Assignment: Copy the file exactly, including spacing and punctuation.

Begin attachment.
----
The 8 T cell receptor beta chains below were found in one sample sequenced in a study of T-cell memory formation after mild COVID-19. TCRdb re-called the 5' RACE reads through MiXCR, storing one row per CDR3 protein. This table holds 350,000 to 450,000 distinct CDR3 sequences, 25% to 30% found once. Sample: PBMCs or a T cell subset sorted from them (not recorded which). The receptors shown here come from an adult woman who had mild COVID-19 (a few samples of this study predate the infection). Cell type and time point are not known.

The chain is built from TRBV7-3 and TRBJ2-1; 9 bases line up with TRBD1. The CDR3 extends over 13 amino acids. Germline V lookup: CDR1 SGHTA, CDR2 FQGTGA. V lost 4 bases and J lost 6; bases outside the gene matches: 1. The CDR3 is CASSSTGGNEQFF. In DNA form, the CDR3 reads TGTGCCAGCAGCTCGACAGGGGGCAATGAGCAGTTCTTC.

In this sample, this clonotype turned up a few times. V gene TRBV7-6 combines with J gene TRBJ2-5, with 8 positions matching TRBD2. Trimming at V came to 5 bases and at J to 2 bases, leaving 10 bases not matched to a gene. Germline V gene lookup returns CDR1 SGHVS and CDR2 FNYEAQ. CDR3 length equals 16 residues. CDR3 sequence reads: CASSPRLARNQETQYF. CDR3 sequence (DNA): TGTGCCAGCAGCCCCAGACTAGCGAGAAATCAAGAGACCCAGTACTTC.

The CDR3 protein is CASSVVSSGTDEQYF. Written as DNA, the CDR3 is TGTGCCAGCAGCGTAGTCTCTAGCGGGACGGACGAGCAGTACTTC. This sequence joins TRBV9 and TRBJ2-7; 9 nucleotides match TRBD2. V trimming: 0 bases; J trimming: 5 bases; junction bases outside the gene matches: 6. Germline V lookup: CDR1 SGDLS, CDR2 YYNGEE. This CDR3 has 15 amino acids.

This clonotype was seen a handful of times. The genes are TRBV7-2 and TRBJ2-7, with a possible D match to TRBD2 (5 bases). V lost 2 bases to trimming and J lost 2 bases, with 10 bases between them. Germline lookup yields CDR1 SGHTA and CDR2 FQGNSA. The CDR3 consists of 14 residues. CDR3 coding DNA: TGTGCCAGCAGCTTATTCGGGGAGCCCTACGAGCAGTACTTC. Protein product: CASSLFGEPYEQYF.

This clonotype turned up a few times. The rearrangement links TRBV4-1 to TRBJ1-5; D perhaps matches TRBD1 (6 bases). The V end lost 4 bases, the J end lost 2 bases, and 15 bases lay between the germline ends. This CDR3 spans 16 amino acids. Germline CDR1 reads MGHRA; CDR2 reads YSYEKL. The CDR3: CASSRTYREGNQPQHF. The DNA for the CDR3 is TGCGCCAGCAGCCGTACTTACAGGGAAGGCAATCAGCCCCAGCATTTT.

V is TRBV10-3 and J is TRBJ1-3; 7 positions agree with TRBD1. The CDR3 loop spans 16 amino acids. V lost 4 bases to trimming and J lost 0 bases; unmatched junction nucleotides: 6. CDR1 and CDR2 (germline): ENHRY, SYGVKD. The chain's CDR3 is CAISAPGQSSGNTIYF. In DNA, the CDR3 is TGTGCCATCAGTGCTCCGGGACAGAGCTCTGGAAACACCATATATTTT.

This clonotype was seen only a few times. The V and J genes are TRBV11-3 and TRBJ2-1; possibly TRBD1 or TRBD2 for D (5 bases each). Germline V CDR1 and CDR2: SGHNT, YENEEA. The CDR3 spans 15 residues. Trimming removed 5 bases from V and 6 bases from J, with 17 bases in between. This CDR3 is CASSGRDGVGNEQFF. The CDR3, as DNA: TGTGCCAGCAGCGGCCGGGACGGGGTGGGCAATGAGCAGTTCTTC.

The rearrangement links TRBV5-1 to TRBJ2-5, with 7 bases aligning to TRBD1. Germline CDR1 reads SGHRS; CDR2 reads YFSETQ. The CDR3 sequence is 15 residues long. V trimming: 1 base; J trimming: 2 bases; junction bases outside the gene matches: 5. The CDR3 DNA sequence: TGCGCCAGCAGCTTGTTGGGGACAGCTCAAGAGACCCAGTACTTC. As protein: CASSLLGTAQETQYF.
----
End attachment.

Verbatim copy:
The 8 T cell receptor beta chains below were found in one sample sequenced in a study of T-cell memory formation after mild COVID-19. TCRdb re-called the 5' RACE reads through MiXCR, storing one row per CDR3 protein. This table holds 350,000 to 450,000 distinct CDR3 sequences, 25% to 30% found once. Sample: PBMCs or a T cell subset sorted from them (not recorded which). The receptors shown here come from an adult woman who had mild COVID-19 (a few samples of this study predate the infection). Cell type and time point are not known.

The chain is built from TRBV7-3 and TRBJ2-1; 9 bases line up with TRBD1. The CDR3 extends over 13 amino acids. Germline V lookup: CDR1 SGHTA, CDR2 FQGTGA. V lost 4 bases and J lost 6; bases outside the gene matches: 1. The CDR3 is CASSSTGGNEQFF. In DNA form, the CDR3 reads TGTGCCAGCAGCTCGACAGGGGGCAATGAGCAGTTCTTC.

In this sample, this clonotype turned up a few times. V gene TRBV7-6 combines with J gene TRBJ2-5, with 8 positions matching TRBD2. Trimming at V came to 5 bases and at J to 2 bases, leaving 10 bases not matched to a gene. Germline V gene lookup returns CDR1 SGHVS and CDR2 FNYEAQ. CDR3 length equals 16 residues. CDR3 sequence reads: CASSPRLARNQETQYF. CDR3 sequence (DNA): TGTGCCAGCAGCCCCAGACTAGCGAGAAATCAAGAGACCCAGTACTTC.

The CDR3 protein is CASSVVSSGTDEQYF. Written as DNA, the CDR3 is TGTGCCAGCAGCGTAGTCTCTAGCGGGACGGACGAGCAGTACTTC. This sequence joins TRBV9 and TRBJ2-7; 9 nucleotides match TRBD2. V trimming: 0 bases; J trimming: 5 bases; junction bases outside the gene matches: 6. Germline V lookup: CDR1 SGDLS, CDR2 YYNGEE. This CDR3 has 15 amino acids.

This clonotype was seen a handful of times. The genes are TRBV7-2 and TRBJ2-7, with a possible D match to TRBD2 (5 bases). V lost 2 bases to trimming and J lost 2 bases, with 10 bases between them. Germline lookup yields CDR1 SGHTA and CDR2 FQGNSA. The CDR3 consists of 14 residues. CDR3 coding DNA: TGTGCCAGCAGCTTATTCGGGGAGCCCTACGAGCAGTACTTC. Protein product: CASSLFGEPYEQYF.

This clonotype turned up a few times. The rearrangement links TRBV4-1 to TRBJ1-5; D perhaps matches TRBD1 (6 bases). The V end lost 4 bases, the J end lost 2 bases, and 15 bases lay between the germline ends. This CDR3 spans 16 amino acids. Germline CDR1 reads MGHRA; CDR2 reads YSYEKL. The CDR3: CASSRTYREGNQPQHF. The DNA for the CDR3 is TGCGCCAGCAGCCGTACTTACAGGGAAGGCAATCAGCCCCAGCATTTT.

V is TRBV10-3 and J is TRBJ1-3; 7 positions agree with TRBD1. The CDR3 loop spans 16 amino acids. V lost 4 bases to trimming and J lost 0 bases; unmatched junction nucleotides: 6. CDR1 and CDR2 (germline): ENHRY, SYGVKD. The chain's CDR3 is CAISAPGQSSGNTIYF. In DNA, the CDR3 is TGTGCCATCAGTGCTCCGGGACAGAGCTCTGGAAACACCATATATTTT.

This clonotype was seen only a few times. The V and J genes are TRBV11-3 and TRBJ2-1; possibly TRBD1 or TRBD2 for D (5 bases each). Germline V CDR1 and CDR2: SGHNT, YENEEA. The CDR3 spans 15 residues. Trimming removed 5 bases from V and 6 bases from J, with 17 bases in between. This CDR3 is CASSGRDGVGNEQFF. The CDR3, as DNA: TGTGCCAGCAGCGGCCGGGACGGGGTGGGCAATGAGCAGTTCTTC.

The rearrangement links TRBV5-1 to TRBJ2-5, with 7 bases aligning to TRBD1. Germline CDR1 reads SGHRS; CDR2 reads YFSETQ. The CDR3 sequence is 15 residues long. V trimming: 1 base; J trimming: 2 bases; junction bases outside the gene matches: 5. The CDR3 DNA sequence: TGCGCCAGCAGCTTGTTGGGGACAGCTCAAGAGACCCAGTACTTC. As protein: CASSLLGTAQETQYF.